The next day, we headed over Arches. We went straight to Delicate Arch first to hike it while we still had lots of energy. The hike is about 3 miles round trip and felt very doable with our kids (aged 8, 6, 4, & 1). The three older kids walked and we wore the baby in a carrier. There’s one part near the beginning where you hike up a huge slickrock, and they did get a bit tired on that, but we just stopped halfway and had a snack, and then they were good to go for the rest of the hike. With all the snow, we didn’t go right up next to Delicate Arch, but we loved admiring it from close up. Plus, any hike that involves rocks and climbing is right up our alley! The only part that felt a bit treacherous was at the end – there’s a drop off on one side, and it was pretty slick and snowy. But even with normal snow boots, we did fine and everyone stayed safe.
From there, we backtracked to the visitors’ center to do Junior Ranger before it closed, then headed over to the Double Arch. This was a very short walk (1/4 mile) and was so cool to see! There’s lots of opportunity for climbing under the arches, which we loved. We only had about half an hour, but our kids could’ve climbed rocks for hours there. It would be a great stop to play a bit if your kiddos are tired of straight hiking!
We took a few other quick photo op stops, then headed back to Moab for dinner at Miguel’s Baja Grill. Maybe we were just starving from all the hiking but we were pleasantly surprised!
We finished out the night with another dip in hotel pools and headed to bed.
Day 7: Exploring Goblin Valley and Capitol Reef National Park with Kids
Our last day had Dan and the kids dropping me off near Capitol Reef for a girls’ trip, then driving back to Vegas for a late flight home. But before separating, we decided to make a quick stop at Goblin Valley, as we’d heard it was so fun for kids – and that was not wrong! It was like a bunch of mini hoodoos that you could climb and walk around. It was basically a giant playground for kids. We only spent about an hour, but could’ve stayed all day!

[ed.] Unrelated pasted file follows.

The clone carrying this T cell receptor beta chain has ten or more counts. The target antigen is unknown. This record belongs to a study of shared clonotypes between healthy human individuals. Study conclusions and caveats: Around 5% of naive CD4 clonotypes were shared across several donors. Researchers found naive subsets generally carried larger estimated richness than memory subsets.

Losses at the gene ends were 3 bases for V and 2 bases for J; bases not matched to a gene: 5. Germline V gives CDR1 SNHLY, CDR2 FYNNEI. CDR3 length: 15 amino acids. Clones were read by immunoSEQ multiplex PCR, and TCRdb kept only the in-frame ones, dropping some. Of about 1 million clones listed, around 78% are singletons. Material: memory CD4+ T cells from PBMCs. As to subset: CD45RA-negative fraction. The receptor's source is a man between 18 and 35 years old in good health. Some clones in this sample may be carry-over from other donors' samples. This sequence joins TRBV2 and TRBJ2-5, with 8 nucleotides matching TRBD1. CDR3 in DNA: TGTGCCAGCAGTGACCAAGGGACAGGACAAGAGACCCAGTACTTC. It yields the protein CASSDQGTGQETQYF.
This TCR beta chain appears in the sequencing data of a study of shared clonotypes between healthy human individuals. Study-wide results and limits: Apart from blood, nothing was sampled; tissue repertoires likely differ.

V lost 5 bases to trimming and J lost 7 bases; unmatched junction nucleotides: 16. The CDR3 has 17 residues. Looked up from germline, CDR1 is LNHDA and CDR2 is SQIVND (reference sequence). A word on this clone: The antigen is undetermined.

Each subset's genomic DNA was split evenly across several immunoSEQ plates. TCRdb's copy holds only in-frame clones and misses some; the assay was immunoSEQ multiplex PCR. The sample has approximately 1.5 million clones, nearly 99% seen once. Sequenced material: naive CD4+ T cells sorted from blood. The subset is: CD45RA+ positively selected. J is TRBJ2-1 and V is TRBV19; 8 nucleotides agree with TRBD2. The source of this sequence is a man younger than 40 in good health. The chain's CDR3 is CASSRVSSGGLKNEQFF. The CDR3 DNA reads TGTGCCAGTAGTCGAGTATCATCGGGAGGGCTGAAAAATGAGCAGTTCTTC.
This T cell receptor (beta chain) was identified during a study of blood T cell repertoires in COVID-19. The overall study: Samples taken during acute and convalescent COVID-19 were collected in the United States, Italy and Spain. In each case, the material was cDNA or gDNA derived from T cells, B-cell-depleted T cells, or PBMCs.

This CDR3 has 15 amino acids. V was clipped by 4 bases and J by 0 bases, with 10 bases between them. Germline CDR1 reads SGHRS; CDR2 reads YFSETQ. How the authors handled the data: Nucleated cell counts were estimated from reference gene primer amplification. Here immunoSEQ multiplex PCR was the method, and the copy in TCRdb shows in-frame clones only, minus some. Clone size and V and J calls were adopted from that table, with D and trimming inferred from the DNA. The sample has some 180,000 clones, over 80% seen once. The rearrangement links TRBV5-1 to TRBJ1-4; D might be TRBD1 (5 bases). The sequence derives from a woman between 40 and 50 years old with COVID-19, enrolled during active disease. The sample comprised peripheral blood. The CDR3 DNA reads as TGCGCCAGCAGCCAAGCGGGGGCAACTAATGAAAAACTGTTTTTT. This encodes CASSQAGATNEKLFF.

Then before they dropped me off, we stopped into Capitol Reef. The kids did Junior Ranger and we watched the video, plus we stopped to see the awesome petroglyphs. The next day, I came back with friends and hiked part of the Rim Trail as well as the Cohab Canyon Trail. I’d love to bring the kids back to that as there were all kinds of mini slot canyons to explore and climb, and the hike itself was spectacularly beautiful!
So that was our one-week Southern Utah National Parks road trip with kids! It was truly one of the best, most freeing, family-relationship-building trips we’ve experienced and we’d love to make it a tradition. There aren’t many places we return regularly as we love exploring new places, but I think this would be an amazing one to go back to to recharge and focus on connecting with each other and with nature. If you’re shorter on time, though, here’s a great list of USA weekend trips where you could also spend time connecting with those you love.
What do you think? Do you love National Parks as much as we do? Is this something you’d do with kids?
And if you need a TON of amazing road trip ideas, check out this post on 25 of the best road trips in the US!
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Awesome post! I intend to follow much of it for an upcoming March trip with littles! Which tour guide did you use for Antelope Canyon and do you recommend? Thanks!
We just went to the Lower Antelope Canyon entrance and bought tickets there. I think there were a couple of guide companies, but we just picked the first one with availability and it was great. 🙂 I think they’re pretty similar!